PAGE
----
The former president BinguwaMutharika refused to abide by western influence and as a result of that, economic sanctions were placed on Malawi. The UK was among those which suspended direct aid to the government last year. Since the president died, the new president Joyce Banda bowed to pressure and these westerners have returned to her as friends. But there are warnings it is too late to save Malawi from economic collapse and social turmoil.

Britain is calling for urgent action to prevent a Greece-style financial crisis in Malawi, one of the world’s poorest countries, where recent political turmoil, a suspension of foreign aid, and abrupt currency devaluation have conspired to leave the new government with a gaping hole in its budget.

“Malawi is at a crossroads today and action in three to six months may be too late,” said Andrew Mitchell, UK Secretary of State for Development. “We need a lot of support, very quickly – in the region of $500m,” acknowledged Joyce Banda, Malawi’s new president, who grappled her way to power last month after her predecessor Bingu wa Mutharika died of a heart attack and his aides briefly attempted to subvert the constitution to keep her from taking over.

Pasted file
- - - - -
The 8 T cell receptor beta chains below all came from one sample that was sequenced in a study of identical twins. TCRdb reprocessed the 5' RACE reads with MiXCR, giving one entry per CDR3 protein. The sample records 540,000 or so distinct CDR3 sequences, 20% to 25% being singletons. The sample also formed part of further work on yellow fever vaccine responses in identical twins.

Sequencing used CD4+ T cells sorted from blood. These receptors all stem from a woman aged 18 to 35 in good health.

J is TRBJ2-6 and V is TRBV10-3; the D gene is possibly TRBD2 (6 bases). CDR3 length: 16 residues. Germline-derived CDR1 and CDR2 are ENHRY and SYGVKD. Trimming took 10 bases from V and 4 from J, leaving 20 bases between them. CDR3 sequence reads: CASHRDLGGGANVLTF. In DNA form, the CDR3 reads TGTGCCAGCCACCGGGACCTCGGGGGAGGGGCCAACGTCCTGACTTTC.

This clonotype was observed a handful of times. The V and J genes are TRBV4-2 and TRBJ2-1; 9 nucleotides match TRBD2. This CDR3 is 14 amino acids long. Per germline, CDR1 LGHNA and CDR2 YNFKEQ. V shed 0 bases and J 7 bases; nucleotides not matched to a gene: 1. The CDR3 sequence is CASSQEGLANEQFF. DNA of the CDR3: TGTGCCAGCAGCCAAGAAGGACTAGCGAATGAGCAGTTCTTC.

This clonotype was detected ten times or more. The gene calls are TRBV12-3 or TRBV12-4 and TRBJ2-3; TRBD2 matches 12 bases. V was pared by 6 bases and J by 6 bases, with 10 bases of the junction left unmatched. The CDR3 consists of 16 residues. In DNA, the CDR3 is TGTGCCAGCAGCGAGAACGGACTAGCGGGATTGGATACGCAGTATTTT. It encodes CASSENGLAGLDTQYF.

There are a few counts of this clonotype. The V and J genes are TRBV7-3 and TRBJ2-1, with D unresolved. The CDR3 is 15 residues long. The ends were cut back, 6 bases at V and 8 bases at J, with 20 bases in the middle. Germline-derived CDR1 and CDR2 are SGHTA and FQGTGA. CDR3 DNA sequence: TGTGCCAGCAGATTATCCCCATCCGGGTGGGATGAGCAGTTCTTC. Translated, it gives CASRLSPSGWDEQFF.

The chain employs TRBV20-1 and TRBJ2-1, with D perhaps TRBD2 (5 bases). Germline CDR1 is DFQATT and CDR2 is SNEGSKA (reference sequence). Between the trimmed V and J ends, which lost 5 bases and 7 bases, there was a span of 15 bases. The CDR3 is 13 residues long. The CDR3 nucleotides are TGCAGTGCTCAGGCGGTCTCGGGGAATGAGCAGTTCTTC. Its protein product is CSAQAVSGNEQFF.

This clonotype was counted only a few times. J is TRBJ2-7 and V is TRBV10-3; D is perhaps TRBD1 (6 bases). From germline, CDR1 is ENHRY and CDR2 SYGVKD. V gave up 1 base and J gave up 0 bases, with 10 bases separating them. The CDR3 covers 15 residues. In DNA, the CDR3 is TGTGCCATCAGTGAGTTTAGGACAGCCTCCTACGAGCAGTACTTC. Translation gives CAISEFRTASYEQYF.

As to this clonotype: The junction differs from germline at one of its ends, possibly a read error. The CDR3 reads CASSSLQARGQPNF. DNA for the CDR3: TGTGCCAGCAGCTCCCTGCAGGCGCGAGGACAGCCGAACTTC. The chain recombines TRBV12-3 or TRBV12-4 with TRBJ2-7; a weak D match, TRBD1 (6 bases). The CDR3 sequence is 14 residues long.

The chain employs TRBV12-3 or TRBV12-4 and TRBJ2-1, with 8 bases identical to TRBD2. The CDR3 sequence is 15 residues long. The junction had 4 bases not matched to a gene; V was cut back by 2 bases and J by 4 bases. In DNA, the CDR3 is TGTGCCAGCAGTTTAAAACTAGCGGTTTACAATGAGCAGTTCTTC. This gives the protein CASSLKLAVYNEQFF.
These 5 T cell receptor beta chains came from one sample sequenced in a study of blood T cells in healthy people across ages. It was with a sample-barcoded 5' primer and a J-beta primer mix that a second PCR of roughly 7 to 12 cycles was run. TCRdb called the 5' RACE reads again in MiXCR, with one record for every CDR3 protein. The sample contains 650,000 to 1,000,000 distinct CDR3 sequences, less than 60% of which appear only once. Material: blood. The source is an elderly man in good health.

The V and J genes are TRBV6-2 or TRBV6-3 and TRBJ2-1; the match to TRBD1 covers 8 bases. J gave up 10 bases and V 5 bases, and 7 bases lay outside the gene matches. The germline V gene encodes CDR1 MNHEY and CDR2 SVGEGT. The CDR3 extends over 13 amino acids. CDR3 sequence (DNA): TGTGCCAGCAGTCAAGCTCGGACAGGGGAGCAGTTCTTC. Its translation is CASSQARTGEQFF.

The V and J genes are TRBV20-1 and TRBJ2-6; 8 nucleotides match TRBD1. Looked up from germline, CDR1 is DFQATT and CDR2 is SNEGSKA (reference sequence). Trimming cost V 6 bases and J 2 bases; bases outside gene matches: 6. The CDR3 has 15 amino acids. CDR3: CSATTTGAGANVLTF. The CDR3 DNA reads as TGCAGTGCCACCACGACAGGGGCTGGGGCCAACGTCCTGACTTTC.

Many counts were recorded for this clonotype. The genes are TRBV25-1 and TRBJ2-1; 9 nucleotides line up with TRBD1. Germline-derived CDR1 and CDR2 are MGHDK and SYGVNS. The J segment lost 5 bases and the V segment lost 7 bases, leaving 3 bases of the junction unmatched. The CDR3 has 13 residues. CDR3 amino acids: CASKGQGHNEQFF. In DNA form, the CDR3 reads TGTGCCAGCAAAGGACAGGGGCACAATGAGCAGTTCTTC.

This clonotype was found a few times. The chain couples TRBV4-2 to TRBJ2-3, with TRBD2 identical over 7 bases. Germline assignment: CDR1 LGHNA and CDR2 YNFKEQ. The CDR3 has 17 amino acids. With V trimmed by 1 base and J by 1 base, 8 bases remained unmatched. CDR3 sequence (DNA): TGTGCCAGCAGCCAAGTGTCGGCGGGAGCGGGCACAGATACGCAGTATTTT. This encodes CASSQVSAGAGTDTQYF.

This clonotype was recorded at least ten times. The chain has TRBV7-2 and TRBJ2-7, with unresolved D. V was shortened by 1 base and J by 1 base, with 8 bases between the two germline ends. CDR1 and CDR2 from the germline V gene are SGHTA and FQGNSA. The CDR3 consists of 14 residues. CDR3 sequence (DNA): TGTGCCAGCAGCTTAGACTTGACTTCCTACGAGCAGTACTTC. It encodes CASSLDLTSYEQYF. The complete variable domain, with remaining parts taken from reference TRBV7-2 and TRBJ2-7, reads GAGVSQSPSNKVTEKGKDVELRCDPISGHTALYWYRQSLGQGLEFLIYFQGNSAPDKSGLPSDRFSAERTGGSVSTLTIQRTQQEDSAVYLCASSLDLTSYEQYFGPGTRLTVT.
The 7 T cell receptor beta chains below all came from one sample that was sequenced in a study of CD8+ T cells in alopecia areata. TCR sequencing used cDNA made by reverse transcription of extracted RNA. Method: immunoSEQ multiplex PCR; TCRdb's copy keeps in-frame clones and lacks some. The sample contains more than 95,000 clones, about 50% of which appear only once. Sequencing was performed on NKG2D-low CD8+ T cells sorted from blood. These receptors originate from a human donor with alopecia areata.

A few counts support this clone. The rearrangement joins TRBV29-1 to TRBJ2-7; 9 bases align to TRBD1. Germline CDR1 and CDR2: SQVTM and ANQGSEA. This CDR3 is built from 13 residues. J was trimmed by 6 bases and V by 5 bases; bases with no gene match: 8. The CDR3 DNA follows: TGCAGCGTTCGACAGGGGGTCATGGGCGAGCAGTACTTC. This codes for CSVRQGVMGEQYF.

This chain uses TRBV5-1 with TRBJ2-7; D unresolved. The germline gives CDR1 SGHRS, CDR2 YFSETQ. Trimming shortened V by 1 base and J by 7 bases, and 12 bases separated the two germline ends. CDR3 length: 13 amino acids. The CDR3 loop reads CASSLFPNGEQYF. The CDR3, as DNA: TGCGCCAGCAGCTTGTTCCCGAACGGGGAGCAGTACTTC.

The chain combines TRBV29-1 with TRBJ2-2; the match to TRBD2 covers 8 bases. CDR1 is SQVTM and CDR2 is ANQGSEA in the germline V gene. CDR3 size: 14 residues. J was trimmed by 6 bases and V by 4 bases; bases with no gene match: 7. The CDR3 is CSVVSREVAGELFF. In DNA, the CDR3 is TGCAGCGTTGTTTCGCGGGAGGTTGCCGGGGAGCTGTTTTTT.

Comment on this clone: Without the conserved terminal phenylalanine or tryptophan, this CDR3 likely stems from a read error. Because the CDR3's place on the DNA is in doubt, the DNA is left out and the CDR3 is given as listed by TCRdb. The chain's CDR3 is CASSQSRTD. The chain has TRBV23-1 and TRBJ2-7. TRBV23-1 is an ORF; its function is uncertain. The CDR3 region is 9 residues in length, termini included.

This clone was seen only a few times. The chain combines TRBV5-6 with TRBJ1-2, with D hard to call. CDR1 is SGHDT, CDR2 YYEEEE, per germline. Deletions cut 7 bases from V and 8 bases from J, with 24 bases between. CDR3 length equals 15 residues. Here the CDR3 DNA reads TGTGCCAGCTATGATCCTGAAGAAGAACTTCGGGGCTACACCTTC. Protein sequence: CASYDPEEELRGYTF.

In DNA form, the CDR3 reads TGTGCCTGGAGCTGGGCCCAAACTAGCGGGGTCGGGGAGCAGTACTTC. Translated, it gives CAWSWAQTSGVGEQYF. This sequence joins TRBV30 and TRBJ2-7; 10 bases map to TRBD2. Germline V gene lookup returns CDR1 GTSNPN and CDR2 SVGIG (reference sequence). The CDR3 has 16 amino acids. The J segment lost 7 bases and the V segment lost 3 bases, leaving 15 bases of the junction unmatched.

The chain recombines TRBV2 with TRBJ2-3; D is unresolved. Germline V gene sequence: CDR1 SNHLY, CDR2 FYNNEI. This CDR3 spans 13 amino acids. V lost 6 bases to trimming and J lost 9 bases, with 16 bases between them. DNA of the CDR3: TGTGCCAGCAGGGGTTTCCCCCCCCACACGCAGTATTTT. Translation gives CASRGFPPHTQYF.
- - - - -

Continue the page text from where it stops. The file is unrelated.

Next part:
Privately, western diplomats here are warning of the possibility of economic collapse, and a backlash against President Banda, if the situation isn’t handled firmly and fast. “An inflationary spiral is a real threat – if the economy collapses, Banda will lose support and political instability could follow. The cost of rescuing Malawi will be much more expensive than supporting it now,” said one diplomat, speaking on condition of anonymity.

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ZIMENE MUMAKONDA

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